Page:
Spectral Lines

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Emission lines or absorption lines are discrete lines in the spectrum that are generated by the absorption or emission of a specific frequency. They are produced by hot thin gases in which the atoms do not experience many collisions (because of the low density) which would give a continuous spectrum. Absorption lines occur when light passes through a cold thin gas and atoms in the gas absorb at characteristic frequencies; since the re-emitted light is unlikely to be emitted in the same direction as the absorbed photon, this gives rise to dark lines (absence of light) in the spectrum. Due to the quantisations of electron states only some very specific energy levels (frequencies) are allowed. In other words, the emission lines correspond to photons of discrete energies that are emitted when excited electrons in the gas make transitions back to lower-lying levels or absorbed when the electron becomen excited by another energy source.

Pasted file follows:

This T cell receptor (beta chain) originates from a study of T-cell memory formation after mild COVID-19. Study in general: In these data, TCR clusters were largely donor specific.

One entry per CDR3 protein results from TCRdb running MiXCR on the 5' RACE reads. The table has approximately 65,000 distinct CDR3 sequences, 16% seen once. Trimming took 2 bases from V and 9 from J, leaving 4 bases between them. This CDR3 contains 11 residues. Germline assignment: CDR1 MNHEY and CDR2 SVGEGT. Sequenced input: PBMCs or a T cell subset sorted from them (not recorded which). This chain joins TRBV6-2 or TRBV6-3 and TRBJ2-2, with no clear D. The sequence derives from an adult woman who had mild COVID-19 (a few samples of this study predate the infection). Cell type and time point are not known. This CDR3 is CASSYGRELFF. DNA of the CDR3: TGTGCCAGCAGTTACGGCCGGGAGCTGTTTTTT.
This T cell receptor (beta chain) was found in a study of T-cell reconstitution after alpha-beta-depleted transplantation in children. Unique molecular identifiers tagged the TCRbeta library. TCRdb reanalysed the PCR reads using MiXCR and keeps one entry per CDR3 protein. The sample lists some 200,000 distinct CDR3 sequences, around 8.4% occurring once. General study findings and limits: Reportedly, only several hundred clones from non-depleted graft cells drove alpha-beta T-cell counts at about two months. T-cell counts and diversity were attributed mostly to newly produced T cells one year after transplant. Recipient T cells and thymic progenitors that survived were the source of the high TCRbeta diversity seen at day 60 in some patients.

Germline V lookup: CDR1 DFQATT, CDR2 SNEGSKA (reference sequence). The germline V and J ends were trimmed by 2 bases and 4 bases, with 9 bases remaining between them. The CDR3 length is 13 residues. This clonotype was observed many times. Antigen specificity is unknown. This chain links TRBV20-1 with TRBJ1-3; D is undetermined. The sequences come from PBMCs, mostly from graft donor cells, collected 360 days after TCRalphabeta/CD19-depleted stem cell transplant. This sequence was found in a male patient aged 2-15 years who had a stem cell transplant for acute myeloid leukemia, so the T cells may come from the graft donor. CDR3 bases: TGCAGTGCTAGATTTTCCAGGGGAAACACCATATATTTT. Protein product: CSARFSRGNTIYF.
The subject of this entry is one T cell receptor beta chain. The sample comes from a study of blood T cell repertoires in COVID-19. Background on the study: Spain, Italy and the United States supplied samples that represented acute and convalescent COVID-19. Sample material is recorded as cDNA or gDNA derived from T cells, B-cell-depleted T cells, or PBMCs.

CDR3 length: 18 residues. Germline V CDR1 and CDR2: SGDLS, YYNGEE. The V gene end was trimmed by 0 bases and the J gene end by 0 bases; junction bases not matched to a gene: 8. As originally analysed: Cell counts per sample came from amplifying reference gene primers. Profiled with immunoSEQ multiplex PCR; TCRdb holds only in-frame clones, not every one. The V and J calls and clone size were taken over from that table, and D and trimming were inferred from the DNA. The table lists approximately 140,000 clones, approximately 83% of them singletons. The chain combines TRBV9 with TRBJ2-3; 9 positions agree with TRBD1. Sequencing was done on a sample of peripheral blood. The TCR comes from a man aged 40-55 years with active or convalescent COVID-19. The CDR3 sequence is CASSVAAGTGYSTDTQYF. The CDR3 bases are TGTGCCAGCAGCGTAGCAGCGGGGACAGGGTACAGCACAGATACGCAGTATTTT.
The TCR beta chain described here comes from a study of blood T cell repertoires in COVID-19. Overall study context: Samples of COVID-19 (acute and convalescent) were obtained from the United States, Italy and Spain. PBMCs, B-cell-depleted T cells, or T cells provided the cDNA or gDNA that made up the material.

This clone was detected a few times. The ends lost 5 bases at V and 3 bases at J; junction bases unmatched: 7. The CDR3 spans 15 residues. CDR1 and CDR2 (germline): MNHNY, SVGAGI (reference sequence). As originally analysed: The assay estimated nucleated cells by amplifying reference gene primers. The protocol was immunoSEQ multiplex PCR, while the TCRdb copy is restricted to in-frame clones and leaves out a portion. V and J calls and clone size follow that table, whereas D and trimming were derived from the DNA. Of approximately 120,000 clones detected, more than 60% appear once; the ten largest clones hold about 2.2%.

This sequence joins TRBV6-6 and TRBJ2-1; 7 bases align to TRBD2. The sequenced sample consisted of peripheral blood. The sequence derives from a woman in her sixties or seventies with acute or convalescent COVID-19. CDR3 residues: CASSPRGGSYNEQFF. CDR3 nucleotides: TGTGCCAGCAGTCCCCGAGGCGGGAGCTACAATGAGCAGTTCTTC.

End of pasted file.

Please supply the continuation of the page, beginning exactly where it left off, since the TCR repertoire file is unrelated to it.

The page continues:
Although they can only be seen as very discrete lines from thin gasses, they can be noticed as peaks in a continuous spectrum from more or less anything else with some energy (or blocking a continuous energy).
The spectrum from a star has emission lines on top of their continuous spectrum. It is because when atoms are in low pressure, they can only emit or absorb light of certain wavelengths. If some EM wave with continuum spectrum passes through some low pressure atoms (e.g. the outer atmosphere of a star), those atoms will absorb the light it likes and creates an absorption line. Similarly, if some low pressure atoms emit EM wave, they will create emission lines. (All objects radiate (also absorb) infrared (Q: Is this because infrared has the wavelength of atoms (or others) and atoms shaking, makes IR) for the simpliest atom we know, Hydrogen, the formula could be attained to calculate them: 1/l = Rh ( 1/n1^2 - 1/n2^2) Remarks: Let's not forget that the lines have slightly different frequencies/wavelengths in different matter because of the difference in the speed of light is slower in denser materials (wavelength smaller).

Sources:

Everything with enough energy (like temperature) ( = emission lines) or that blocks wide energy from another source ( = absorption lines).

Uses:

  • To make lights that have a specific color
  • Spectroscopy: analysing chemical compounds or space objects (like stars)
  • As information on resonant attenuation of EM waves
Lasers
Space exploration..

Effects: